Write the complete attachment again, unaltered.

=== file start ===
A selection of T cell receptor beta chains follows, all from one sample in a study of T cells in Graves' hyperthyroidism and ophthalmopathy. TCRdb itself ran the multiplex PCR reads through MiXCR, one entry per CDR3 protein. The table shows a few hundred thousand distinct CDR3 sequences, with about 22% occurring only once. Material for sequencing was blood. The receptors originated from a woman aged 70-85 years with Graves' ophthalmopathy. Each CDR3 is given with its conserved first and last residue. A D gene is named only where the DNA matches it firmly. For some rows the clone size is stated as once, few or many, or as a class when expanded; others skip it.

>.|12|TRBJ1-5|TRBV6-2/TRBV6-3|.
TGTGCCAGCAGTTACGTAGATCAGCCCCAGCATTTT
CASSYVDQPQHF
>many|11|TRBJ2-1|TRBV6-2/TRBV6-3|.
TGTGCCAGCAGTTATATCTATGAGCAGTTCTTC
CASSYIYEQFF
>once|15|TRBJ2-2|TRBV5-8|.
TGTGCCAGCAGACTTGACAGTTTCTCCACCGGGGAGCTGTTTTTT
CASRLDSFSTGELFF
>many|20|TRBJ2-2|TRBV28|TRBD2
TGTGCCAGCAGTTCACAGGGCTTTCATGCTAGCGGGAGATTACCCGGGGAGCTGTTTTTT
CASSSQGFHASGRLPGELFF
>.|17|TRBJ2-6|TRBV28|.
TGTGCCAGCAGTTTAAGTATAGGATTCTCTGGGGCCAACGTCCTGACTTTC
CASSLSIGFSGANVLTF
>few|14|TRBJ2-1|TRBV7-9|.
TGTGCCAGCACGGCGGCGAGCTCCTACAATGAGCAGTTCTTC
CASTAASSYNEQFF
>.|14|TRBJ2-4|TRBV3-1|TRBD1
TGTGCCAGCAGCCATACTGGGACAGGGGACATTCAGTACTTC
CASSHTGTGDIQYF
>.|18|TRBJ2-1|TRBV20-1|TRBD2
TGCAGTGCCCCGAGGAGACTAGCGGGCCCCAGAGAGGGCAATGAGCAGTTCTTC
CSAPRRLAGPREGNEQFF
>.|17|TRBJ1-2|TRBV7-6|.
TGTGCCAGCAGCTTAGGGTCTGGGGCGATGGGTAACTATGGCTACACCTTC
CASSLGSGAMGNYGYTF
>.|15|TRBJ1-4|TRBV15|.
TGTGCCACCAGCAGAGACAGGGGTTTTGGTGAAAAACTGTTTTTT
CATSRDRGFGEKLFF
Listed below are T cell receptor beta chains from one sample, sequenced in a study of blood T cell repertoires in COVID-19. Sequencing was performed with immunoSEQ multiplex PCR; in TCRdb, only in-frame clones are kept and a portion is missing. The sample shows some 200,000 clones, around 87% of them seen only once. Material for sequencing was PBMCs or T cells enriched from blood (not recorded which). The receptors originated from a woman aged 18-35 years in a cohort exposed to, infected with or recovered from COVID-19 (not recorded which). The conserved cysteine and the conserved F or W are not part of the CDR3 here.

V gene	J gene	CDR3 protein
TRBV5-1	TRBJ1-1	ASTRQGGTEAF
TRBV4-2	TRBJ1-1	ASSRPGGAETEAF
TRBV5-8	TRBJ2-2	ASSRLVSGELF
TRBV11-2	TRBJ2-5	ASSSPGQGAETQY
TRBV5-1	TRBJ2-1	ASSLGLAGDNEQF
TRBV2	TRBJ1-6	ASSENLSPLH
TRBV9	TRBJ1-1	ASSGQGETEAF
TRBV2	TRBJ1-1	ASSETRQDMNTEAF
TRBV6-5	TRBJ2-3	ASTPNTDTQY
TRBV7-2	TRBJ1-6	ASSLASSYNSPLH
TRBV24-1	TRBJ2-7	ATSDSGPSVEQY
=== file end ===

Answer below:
A selection of T cell receptor beta chains follows, all from one sample in a study of T cells in Graves' hyperthyroidism and ophthalmopathy. TCRdb itself ran the multiplex PCR reads through MiXCR, one entry per CDR3 protein. The table shows a few hundred thousand distinct CDR3 sequences, with about 22% occurring only once. Material for sequencing was blood. The receptors originated from a woman aged 70-85 years with Graves' ophthalmopathy. Each CDR3 is given with its conserved first and last residue. A D gene is named only where the DNA matches it firmly. For some rows the clone size is stated as once, few or many, or as a class when expanded; others skip it.

>.|12|TRBJ1-5|TRBV6-2/TRBV6-3|.
TGTGCCAGCAGTTACGTAGATCAGCCCCAGCATTTT
CASSYVDQPQHF
>many|11|TRBJ2-1|TRBV6-2/TRBV6-3|.
TGTGCCAGCAGTTATATCTATGAGCAGTTCTTC
CASSYIYEQFF
>once|15|TRBJ2-2|TRBV5-8|.
TGTGCCAGCAGACTTGACAGTTTCTCCACCGGGGAGCTGTTTTTT
CASRLDSFSTGELFF
>many|20|TRBJ2-2|TRBV28|TRBD2
TGTGCCAGCAGTTCACAGGGCTTTCATGCTAGCGGGAGATTACCCGGGGAGCTGTTTTTT
CASSSQGFHASGRLPGELFF
>.|17|TRBJ2-6|TRBV28|.
TGTGCCAGCAGTTTAAGTATAGGATTCTCTGGGGCCAACGTCCTGACTTTC
CASSLSIGFSGANVLTF
>few|14|TRBJ2-1|TRBV7-9|.
TGTGCCAGCACGGCGGCGAGCTCCTACAATGAGCAGTTCTTC
CASTAASSYNEQFF
>.|14|TRBJ2-4|TRBV3-1|TRBD1
TGTGCCAGCAGCCATACTGGGACAGGGGACATTCAGTACTTC
CASSHTGTGDIQYF
>.|18|TRBJ2-1|TRBV20-1|TRBD2
TGCAGTGCCCCGAGGAGACTAGCGGGCCCCAGAGAGGGCAATGAGCAGTTCTTC
CSAPRRLAGPREGNEQFF
>.|17|TRBJ1-2|TRBV7-6|.
TGTGCCAGCAGCTTAGGGTCTGGGGCGATGGGTAACTATGGCTACACCTTC
CASSLGSGAMGNYGYTF
>.|15|TRBJ1-4|TRBV15|.
TGTGCCACCAGCAGAGACAGGGGTTTTGGTGAAAAACTGTTTTTT
CATSRDRGFGEKLFF
Listed below are T cell receptor beta chains from one sample, sequenced in a study of blood T cell repertoires in COVID-19. Sequencing was performed with immunoSEQ multiplex PCR; in TCRdb, only in-frame clones are kept and a portion is missing. The sample shows some 200,000 clones, around 87% of them seen only once. Material for sequencing was PBMCs or T cells enriched from blood (not recorded which). The receptors originated from a woman aged 18-35 years in a cohort exposed to, infected with or recovered from COVID-19 (not recorded which). The conserved cysteine and the conserved F or W are not part of the CDR3 here.

V gene	J gene	CDR3 protein
TRBV5-1	TRBJ1-1	ASTRQGGTEAF
TRBV4-2	TRBJ1-1	ASSRPGGAETEAF
TRBV5-8	TRBJ2-2	ASSRLVSGELF
TRBV11-2	TRBJ2-5	ASSSPGQGAETQY
TRBV5-1	TRBJ2-1	ASSLGLAGDNEQF
TRBV2	TRBJ1-6	ASSENLSPLH
TRBV9	TRBJ1-1	ASSGQGETEAF
TRBV2	TRBJ1-1	ASSETRQDMNTEAF
TRBV6-5	TRBJ2-3	ASTPNTDTQY
TRBV7-2	TRBJ1-6	ASSLASSYNSPLH
TRBV24-1	TRBJ2-7	ATSDSGPSVEQY